Medshop Australia maintains stock of a range of defibrillator AED units, parts and accessories. So you can make sure your AED is always in perfect working order for when you might need it. Shop defibrillators, AEDs, and resuscitation equipment at Medshop.
What type of AED should I buy?
A good AED will have a very simple user interface, but this is masking a very complex diagnostic algorithm that ensure the appropriate treatment is applied to a patient. The reputable brands Medshop offer all meet strict standards and quality controls to ensure the above criteria are met.
What is the best brand of AED?
The worlds leading brands are offer by Medshop and include Philips Heartstart, Zoll and Stryker Heatsine. The Model of AED that best from this selection typically depends on individual use cases, but in most instances the standard entry models of each brands eg. The Philips Hearstart ONSITE (HS1), or Zoll AED Plus, or HeartSine Samaritan PAD 350P are more than suitable.
How do you select AED?
Given the intense situations in which AEDs are usually required (such as in a home defibrillator situation), the best AED is a simple device in terms of its design and functionality so that anyone, even people who dont have formal training or qualifications are able to administer the device. One example of such a design is the HeartSine Samaritan PAD 350P listed below, which has an incredibly simplistic and intuitive design.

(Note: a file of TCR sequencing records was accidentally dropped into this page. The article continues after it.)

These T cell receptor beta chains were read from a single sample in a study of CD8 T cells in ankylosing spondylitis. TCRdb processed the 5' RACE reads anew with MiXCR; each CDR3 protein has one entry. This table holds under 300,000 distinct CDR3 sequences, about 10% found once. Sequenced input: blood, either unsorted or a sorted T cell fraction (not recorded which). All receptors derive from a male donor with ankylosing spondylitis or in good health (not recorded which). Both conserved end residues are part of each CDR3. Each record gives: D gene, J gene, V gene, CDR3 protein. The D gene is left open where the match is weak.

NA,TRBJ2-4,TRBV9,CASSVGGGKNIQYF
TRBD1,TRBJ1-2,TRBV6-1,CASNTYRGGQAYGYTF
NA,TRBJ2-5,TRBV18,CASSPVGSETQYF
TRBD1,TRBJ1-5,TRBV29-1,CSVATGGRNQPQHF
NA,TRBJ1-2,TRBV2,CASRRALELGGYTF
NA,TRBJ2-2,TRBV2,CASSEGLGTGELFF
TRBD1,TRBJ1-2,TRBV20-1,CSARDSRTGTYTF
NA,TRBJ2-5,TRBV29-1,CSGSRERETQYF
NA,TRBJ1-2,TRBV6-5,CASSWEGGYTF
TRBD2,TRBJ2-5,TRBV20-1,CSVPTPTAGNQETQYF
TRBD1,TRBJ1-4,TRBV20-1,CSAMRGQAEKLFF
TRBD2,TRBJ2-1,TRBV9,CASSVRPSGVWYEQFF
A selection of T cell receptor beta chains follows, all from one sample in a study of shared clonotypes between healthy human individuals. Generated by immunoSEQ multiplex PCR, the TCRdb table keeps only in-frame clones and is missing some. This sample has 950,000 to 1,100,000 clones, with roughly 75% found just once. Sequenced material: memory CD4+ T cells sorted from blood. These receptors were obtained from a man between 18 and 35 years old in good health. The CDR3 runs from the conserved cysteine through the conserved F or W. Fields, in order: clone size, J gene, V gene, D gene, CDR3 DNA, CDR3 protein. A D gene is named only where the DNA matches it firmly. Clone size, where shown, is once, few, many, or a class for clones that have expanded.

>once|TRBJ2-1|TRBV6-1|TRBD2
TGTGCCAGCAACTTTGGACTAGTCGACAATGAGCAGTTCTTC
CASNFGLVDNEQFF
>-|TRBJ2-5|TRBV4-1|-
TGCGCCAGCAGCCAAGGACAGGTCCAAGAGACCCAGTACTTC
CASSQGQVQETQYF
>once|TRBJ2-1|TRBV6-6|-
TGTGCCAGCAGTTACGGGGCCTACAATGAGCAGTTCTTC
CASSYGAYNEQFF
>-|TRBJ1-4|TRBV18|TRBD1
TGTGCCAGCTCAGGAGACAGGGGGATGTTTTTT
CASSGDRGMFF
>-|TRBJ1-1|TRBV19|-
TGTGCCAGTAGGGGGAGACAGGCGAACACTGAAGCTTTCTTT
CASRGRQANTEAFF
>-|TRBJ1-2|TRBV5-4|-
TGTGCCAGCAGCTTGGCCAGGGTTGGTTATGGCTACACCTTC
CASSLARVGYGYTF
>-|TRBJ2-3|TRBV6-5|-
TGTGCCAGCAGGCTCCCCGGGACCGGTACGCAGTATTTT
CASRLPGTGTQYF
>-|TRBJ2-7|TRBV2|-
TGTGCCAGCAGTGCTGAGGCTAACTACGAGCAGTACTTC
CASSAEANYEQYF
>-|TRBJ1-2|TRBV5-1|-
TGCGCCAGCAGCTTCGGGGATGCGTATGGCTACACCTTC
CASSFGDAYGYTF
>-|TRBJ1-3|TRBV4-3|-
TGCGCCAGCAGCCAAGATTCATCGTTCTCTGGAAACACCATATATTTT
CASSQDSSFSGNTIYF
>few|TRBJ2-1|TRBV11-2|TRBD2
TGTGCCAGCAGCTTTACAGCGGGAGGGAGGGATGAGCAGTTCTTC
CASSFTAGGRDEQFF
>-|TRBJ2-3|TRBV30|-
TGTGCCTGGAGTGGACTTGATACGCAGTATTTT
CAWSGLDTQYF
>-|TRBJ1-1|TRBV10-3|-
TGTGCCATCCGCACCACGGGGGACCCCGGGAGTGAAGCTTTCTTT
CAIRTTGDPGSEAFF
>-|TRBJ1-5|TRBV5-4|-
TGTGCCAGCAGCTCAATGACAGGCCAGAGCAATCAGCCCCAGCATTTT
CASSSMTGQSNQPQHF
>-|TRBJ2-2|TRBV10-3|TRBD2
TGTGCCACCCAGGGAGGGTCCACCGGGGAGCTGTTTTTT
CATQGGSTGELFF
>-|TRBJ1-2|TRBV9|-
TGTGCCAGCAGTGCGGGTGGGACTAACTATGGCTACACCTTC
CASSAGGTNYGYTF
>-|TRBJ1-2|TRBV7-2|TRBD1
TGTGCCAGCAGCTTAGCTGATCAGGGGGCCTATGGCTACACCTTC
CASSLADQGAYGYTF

Next, it’s essential to ensure that the AED you purchase comes with the necessary accessories. Most AEDs will come standard with electrode pads, a battery, and their own carrying case, so that they are portable and easily usable in any situation. But it is also important to consider the location of storage and the approproate accessories that are available to ensure everone knowns an AED is available and where it is stored.
What are the different types of AED?
You’ll have to make another choice when buying an AED, deciding whether or not you need an automatic AED or a semi-automatic AED. An automatic AED will, as the name suggests, automatically administer a shock if it detects irregular heart rhythms and sudden cardiac arrest (SCA). On the other hand, a semi-automatic AED will require some manual input from a user once it’s detected that a shock needs to be administered, though it can occasionally be more cost-effective. In 99% of cases we would always recommend a fully automatic AED.
Want to learn more about defibrillators? You might enjoy these blog posts!How AEDs work and how to use them
Zoll AED 3 vs. Heartsine Samaritan
CPR vs. AED - when to drop the paddles